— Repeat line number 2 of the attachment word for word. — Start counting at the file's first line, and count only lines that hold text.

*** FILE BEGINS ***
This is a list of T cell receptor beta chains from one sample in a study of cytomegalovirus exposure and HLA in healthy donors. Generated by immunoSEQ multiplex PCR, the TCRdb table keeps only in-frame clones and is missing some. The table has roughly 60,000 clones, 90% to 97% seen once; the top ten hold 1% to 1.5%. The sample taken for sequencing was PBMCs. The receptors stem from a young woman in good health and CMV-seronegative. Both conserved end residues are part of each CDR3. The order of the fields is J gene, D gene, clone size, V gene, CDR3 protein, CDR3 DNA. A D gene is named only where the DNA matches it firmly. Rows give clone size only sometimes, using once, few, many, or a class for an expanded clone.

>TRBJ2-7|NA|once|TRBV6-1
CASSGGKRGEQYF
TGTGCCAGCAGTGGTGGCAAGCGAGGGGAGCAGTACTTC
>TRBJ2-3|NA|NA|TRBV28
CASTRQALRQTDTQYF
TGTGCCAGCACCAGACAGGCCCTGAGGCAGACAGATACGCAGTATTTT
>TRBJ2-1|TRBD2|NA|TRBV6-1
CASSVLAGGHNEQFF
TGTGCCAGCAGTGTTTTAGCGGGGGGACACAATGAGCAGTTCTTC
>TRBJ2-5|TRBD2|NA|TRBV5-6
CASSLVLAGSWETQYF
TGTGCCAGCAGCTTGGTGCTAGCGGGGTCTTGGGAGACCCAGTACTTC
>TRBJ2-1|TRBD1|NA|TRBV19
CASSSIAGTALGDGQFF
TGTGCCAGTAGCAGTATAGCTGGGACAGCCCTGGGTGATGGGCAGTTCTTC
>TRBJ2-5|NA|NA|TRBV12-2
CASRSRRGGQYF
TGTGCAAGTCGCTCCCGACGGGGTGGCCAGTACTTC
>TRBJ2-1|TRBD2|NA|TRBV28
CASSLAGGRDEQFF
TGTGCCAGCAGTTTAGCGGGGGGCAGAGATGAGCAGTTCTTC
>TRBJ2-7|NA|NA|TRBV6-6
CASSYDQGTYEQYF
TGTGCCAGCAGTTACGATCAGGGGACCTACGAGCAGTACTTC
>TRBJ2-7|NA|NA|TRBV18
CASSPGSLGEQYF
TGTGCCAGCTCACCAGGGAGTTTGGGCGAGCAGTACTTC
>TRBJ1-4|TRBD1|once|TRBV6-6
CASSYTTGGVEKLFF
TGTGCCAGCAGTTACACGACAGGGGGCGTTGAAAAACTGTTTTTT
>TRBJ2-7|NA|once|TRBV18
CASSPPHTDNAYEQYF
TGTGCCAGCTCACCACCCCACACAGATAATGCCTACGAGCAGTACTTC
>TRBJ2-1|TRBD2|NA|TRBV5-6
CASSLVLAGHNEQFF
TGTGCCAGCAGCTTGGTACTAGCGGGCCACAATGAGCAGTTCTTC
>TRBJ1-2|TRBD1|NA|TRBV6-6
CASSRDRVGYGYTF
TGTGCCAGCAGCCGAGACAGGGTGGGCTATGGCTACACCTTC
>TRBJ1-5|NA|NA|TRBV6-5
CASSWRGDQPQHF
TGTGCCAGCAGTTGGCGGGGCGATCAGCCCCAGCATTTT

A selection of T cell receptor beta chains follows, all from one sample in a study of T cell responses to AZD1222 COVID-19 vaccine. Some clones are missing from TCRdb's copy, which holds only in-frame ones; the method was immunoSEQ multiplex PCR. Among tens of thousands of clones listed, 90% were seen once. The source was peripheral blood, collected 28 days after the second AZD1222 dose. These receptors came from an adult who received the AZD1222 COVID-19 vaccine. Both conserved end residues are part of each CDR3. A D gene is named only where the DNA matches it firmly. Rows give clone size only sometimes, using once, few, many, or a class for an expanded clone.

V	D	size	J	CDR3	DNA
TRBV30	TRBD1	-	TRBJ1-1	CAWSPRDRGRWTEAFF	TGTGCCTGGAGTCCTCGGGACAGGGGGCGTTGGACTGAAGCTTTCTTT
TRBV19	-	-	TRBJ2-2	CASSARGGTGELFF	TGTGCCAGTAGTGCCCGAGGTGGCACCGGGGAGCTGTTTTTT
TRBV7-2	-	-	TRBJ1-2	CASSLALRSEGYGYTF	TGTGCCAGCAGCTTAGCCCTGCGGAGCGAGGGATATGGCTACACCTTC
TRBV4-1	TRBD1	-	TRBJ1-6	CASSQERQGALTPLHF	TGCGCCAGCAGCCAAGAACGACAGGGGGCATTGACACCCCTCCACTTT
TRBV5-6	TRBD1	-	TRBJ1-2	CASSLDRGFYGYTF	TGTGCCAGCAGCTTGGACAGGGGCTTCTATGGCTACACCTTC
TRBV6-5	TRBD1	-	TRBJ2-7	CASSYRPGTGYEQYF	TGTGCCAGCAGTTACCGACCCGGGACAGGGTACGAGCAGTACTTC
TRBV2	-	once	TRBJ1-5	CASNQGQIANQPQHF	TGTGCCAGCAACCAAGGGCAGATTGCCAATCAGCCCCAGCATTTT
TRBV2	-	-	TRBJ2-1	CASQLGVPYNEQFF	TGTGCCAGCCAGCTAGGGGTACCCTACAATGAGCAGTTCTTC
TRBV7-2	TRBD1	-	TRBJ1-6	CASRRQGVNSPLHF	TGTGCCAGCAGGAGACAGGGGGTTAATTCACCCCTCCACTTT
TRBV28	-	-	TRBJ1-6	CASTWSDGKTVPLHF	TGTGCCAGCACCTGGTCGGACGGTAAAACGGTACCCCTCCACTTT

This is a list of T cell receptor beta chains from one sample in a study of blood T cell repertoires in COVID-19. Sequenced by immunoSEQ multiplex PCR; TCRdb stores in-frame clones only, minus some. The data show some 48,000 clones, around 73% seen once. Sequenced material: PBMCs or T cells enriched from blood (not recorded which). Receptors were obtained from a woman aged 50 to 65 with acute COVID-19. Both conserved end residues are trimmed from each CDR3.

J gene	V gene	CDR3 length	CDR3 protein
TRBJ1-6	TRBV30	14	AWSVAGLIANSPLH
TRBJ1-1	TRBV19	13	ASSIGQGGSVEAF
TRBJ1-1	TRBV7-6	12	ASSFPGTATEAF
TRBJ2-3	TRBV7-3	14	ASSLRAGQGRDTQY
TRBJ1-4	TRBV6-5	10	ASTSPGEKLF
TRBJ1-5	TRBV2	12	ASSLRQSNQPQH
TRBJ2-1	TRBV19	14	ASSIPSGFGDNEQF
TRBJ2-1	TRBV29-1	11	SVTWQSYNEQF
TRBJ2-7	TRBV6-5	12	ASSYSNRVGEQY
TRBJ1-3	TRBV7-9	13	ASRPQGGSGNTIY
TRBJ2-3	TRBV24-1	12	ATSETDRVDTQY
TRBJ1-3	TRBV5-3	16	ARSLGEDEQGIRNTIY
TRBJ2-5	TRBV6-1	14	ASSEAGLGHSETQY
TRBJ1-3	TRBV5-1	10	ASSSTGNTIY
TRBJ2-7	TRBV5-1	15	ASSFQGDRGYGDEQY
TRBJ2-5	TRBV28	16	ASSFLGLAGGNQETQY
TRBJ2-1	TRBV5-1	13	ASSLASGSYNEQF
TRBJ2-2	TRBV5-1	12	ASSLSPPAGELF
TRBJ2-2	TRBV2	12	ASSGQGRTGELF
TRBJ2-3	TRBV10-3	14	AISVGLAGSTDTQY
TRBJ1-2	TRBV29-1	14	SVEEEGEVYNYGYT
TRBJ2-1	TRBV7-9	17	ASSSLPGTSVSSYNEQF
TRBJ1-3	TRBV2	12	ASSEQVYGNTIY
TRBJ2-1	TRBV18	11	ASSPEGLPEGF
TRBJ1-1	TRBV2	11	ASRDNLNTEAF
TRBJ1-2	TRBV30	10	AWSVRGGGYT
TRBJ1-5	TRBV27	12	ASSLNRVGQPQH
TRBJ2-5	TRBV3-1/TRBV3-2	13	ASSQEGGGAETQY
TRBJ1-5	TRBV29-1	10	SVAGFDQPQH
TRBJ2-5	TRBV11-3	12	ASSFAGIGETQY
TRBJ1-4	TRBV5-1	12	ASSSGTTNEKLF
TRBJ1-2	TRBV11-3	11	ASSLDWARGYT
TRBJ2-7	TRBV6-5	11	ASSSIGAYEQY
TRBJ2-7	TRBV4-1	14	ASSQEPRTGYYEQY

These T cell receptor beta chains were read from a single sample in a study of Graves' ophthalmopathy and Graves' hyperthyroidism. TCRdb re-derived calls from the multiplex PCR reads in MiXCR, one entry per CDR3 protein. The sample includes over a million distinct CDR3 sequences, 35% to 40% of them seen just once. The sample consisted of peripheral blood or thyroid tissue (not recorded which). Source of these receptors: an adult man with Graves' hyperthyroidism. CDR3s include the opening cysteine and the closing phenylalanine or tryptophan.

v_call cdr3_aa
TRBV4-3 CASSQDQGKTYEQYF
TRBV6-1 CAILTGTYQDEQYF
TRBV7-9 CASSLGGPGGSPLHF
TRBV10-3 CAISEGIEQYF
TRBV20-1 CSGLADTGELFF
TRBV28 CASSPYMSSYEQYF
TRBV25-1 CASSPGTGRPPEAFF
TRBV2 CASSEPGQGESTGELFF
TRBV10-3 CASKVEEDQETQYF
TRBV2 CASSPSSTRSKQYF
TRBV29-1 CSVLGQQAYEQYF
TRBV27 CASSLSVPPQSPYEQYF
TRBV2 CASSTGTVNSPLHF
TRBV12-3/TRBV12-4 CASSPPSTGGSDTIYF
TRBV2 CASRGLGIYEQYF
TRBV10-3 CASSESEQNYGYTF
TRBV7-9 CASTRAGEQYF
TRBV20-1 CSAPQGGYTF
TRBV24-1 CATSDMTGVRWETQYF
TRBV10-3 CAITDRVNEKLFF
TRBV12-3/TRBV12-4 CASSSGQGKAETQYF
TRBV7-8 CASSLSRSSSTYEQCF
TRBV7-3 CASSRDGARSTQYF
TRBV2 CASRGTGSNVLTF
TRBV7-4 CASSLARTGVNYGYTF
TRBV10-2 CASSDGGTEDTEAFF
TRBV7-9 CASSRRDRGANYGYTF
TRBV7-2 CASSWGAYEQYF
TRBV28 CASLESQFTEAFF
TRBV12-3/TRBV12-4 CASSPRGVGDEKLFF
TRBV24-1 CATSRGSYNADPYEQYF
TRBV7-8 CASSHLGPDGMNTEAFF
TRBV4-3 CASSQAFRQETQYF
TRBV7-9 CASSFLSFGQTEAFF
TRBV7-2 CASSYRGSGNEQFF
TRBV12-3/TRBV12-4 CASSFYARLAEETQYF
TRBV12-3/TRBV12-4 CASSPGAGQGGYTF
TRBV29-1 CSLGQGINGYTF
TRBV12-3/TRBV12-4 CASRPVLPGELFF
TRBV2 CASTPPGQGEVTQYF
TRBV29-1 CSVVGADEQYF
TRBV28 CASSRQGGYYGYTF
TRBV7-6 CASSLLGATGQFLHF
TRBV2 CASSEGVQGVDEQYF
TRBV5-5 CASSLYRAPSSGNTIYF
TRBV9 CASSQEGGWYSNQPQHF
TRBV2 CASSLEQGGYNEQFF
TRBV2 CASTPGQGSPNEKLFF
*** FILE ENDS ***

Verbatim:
>TRBJ2-7|NA|once|TRBV6-1